zest of 1 lime
juice of 1 lime
1/2 t. vanilla

In a large bowl beat the butter until soft, then add sugar and salt just until incorporated. Add flour and mix until it forms a dough. Press dough into a 13″ x 9″ pan lined with foil. Bake for 20 minutes @ 350 degrees. Cool for about 5 minutes.

Spread jam over freshly baked shortbread and then sprinkle evenly with fresh blackberries. Set aside.

Beat together cream cheese and goat cheese in a large bowl. When well mixed, add in sugar and 1 T. of flour until blended. Slowly add egg, egg yolk, lime zest, lime juice and vanilla, mix until smooth. Pour evenly over berries & shortbread. Bake @ 350 degrees for 25-30 minutes.

Let cool for one hour on wire rack, then chill in the fridge for 2 hours. Pull the bars out of the pan with the help of the foil onto a cutting board. Cut into squares and peel off foil on bottom. Enjoy! (try not to eat too many all at once!)
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(we have a peacock as a neighbor, he’s been leaving us gifts and he walks around our yard)

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Filed under in the kitchen, recipes

The Harvest Begins

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I got the camera back out today, it’s been in hibernation for a while. Things have finally gotten to the point in this cool summer where we are starting to drown in ripe fruit. We have felt this every summer, however we got used to the size of the bounty of our harvest in our old garden. In this one, it’s a whole new ball game! The blackberries started ripening last week, yesterday Scott walked in with the first three ripe pears, we’ve been slowly picking ripe gravensteins off the tree for a couple of weeks now knowing we’d be bombarded soon, and today I walked out and the entire santa rosa plum tree is ripe! Where do we even start?

How about we start at blackberry bars? So divine. I used this recipe (follow the link for Fresh Raspberry Bars) only I used blackberries and lime rather than lemon. I found them to be ridiculously good. That recipe is a keeper!
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While typically Scott is the canner in our family, I have been watching him for so many years and helped out often enough that I have canned two batches of blackberry jam completely without help. It’s a great feeling to master a task that seems so overwhelming and hard. It’s really quite easy.
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After keeping a tight budget and only spending on necessary house related expenses, we splurged on something ‘fun’ and had 5 yards of mushroom compost delivered last weekend. We swear by this smelly stuff. We’ve gotten into the habit of getting a few yards delivered every couple of years to boost our usual compost efforts and our garden has thrived on it. It’s been a family effort to spread this around the roses, the fruit trees, some of the flower beds and the back lawn. Scott’s been filling wheelbarrows of it, the boys have been filling red radio wagon loads full and with the baby girl tied on my back, I’ve been taking shovel full by shovel full to the front flower beds. The soil in this area is much different from our last house, it’s much more clay-like as opposed to our old house. It takes great effort to take shovel to ground here when the ground is dry, however I think this soil might hold nutrients better than at our old garden. We worked hard to get our old soil to retain moisture and nutrients, here, I think we might be trying to get better drainage. Funny what three little miles can do to the soil. Our hope in adding the compost is that by layering it over the dirt it acts as a mulch, adds even more nutrients, and lightens the soil so it drains properly and is easier to work.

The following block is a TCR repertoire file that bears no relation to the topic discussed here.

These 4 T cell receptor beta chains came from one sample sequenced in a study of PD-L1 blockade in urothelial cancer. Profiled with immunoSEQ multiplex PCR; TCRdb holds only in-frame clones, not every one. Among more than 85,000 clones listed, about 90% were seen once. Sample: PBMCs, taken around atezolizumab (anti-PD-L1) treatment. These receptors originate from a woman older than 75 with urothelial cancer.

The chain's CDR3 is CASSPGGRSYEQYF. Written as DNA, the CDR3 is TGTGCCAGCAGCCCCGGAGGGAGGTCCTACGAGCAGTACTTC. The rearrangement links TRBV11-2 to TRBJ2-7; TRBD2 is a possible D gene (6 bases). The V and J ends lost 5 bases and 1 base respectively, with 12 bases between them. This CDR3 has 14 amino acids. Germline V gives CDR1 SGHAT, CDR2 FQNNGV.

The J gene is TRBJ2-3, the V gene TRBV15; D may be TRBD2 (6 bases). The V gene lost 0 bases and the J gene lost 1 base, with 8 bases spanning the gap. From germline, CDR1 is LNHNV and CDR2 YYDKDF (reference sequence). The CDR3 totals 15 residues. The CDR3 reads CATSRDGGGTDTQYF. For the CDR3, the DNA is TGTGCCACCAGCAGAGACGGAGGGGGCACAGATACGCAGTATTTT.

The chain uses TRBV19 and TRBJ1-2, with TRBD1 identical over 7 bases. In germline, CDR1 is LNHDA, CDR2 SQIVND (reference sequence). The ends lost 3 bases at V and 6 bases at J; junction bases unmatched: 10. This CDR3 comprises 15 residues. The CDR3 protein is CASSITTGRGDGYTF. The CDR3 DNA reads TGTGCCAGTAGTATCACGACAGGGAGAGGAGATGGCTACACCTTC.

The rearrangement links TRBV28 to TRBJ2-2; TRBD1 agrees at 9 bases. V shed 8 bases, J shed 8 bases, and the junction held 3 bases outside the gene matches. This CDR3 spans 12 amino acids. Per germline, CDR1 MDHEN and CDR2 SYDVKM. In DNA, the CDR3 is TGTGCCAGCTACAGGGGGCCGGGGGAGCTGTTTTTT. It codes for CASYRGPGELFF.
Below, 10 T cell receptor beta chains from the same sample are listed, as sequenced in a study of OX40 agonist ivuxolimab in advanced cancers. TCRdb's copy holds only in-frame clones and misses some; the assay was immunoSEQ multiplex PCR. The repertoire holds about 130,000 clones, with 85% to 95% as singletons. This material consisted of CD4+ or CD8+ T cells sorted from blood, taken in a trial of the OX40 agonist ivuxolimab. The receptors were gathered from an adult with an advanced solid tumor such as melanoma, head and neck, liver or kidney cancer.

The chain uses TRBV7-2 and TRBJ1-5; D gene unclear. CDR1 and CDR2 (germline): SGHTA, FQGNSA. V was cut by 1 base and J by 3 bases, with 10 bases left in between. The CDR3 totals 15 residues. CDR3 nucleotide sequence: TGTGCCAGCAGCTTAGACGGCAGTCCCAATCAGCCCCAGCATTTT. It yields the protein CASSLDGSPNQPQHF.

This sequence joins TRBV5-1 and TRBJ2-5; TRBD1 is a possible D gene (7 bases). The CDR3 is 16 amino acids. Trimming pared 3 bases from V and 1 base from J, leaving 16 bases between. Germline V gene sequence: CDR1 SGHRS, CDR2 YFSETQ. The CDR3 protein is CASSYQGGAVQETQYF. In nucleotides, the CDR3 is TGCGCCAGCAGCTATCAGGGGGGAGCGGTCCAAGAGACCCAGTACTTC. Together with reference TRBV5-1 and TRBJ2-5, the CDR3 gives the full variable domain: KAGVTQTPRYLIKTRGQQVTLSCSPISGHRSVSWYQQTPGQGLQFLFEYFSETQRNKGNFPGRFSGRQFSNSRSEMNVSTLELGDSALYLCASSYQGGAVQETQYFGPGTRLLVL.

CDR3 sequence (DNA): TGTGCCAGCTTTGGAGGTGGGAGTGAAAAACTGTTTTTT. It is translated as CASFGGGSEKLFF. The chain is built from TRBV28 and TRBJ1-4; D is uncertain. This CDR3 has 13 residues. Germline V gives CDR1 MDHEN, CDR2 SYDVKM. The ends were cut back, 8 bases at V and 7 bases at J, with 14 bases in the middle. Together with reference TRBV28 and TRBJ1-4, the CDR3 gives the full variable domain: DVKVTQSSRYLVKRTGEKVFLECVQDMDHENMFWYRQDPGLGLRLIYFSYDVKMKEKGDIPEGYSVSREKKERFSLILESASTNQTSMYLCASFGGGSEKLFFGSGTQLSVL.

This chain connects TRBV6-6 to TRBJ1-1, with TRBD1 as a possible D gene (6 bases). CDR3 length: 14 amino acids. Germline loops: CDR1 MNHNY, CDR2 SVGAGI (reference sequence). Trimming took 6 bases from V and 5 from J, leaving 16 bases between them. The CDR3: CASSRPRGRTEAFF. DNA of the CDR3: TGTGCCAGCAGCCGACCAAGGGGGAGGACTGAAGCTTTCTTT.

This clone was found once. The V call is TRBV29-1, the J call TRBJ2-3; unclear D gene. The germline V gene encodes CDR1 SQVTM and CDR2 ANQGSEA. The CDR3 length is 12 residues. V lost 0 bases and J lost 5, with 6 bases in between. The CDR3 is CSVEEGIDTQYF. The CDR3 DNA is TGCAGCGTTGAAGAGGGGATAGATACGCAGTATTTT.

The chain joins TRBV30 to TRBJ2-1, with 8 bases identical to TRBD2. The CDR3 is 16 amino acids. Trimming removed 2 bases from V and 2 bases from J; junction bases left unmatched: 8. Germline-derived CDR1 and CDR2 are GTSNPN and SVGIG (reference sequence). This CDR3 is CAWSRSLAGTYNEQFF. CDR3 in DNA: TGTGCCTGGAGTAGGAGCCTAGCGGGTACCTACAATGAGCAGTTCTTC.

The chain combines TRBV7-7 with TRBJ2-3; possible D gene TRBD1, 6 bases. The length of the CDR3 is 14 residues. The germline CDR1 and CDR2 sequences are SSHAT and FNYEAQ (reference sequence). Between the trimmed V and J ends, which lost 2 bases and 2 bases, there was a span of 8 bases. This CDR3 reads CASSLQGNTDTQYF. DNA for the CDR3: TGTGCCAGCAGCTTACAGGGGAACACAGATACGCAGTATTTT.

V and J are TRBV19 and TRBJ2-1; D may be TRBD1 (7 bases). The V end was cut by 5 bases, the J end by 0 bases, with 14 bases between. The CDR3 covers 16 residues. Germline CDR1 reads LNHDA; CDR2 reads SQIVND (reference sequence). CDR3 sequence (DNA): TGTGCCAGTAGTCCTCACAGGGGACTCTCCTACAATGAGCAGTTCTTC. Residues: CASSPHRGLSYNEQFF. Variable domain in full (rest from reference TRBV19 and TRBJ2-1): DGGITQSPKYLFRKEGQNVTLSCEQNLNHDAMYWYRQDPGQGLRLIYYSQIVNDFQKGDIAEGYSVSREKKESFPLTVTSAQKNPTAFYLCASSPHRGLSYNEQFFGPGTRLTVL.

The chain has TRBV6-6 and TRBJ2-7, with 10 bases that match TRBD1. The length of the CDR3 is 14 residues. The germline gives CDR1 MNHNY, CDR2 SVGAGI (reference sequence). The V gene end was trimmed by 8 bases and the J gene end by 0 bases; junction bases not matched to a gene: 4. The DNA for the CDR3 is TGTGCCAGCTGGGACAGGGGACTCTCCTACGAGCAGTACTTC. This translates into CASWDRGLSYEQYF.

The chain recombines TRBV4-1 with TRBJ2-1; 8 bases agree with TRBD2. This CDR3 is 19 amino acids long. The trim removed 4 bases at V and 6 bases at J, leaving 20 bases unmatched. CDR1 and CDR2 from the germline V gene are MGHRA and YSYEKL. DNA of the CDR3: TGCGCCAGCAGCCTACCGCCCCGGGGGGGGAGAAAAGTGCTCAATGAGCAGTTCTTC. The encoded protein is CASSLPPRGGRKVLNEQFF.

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A few interesting links I wanted to share:

This was a brand new idea to me, can you be vegan and be a gardener at the same time? Interesting to think about.

Inspiring post to read if you have a dream in mind.

What I’m thinking of making with at least a portion of those plums. Our family has a complete addiction to pot stickers, one of our only processed food vices, at least this sauce might make that meal a bit healthier.

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Filed under in the kitchen, just picked